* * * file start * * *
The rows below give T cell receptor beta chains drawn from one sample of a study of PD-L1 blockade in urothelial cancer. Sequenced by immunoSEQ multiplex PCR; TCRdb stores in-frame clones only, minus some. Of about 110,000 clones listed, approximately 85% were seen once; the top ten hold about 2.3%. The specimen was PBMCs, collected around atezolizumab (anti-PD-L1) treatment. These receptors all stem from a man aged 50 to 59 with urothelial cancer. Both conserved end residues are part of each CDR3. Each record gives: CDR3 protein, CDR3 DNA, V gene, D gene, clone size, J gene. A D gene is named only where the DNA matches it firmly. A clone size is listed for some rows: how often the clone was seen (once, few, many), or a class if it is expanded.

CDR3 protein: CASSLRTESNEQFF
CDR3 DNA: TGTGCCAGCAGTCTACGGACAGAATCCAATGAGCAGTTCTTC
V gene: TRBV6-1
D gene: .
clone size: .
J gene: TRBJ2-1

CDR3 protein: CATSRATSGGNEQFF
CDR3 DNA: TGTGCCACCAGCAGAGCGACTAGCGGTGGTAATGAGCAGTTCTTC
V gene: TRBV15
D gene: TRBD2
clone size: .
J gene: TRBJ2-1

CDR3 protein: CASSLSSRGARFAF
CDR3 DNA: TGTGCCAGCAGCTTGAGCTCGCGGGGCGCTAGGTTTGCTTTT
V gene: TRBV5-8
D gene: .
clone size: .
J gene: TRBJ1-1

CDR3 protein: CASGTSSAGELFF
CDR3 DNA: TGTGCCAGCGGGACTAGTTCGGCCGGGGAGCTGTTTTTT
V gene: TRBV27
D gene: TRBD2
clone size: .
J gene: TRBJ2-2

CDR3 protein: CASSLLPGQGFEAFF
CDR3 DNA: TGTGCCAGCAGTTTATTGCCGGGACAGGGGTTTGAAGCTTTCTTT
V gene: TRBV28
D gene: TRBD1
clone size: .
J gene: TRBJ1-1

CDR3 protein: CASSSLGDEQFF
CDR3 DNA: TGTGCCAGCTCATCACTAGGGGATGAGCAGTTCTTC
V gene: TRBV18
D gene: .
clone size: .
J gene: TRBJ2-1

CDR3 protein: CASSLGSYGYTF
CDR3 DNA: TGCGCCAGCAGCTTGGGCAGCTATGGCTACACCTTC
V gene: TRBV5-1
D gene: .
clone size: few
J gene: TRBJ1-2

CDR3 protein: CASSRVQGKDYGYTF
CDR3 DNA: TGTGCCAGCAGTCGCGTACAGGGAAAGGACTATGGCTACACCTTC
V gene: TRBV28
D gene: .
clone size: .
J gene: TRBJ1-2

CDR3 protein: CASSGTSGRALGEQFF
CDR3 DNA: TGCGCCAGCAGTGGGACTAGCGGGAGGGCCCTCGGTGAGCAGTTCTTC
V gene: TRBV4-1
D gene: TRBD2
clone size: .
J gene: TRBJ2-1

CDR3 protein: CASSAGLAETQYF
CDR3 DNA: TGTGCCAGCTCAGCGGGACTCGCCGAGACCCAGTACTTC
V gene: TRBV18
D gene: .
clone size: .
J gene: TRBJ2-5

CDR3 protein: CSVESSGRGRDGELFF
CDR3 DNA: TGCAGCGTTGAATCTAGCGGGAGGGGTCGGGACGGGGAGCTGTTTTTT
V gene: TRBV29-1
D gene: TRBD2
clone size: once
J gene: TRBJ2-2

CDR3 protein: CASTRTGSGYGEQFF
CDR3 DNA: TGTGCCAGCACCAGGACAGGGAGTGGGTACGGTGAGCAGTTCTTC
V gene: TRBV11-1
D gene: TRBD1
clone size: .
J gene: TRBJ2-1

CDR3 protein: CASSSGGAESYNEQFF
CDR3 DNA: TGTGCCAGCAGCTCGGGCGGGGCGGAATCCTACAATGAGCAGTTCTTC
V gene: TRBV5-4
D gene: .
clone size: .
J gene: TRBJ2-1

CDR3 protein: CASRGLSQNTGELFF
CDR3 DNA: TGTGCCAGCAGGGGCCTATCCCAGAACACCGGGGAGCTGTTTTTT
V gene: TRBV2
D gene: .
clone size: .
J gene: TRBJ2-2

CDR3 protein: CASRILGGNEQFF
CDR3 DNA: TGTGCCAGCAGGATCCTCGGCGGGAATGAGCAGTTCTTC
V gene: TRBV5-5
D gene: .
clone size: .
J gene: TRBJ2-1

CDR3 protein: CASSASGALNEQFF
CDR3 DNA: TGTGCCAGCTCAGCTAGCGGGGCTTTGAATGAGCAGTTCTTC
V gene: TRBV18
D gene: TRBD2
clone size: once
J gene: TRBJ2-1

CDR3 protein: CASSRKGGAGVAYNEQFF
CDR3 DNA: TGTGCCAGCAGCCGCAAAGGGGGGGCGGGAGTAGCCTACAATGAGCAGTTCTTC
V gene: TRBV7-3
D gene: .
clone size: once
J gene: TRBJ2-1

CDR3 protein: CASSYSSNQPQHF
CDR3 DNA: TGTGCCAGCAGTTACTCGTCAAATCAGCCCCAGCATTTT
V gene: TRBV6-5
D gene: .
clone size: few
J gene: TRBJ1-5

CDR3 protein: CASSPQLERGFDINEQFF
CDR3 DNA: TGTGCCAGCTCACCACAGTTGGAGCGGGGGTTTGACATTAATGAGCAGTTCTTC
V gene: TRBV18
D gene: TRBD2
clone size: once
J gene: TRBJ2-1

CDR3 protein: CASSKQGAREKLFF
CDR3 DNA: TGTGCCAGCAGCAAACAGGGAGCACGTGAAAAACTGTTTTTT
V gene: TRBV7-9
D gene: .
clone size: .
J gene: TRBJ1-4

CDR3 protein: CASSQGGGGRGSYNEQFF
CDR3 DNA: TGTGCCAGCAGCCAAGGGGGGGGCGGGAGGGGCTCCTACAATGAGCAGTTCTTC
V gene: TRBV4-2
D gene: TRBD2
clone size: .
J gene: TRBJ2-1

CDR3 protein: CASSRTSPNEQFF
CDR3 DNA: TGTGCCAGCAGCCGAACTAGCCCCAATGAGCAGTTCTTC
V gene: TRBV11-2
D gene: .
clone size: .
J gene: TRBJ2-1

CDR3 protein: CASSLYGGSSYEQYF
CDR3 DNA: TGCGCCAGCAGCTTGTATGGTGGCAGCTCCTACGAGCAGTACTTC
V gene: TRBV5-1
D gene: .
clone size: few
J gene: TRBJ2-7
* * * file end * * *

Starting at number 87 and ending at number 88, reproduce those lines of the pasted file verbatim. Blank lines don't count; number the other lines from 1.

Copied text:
CDR3 DNA: TGTGCCAGCAGGATCCTCGGCGGGAATGAGCAGTTCTTC
V gene: TRBV5-5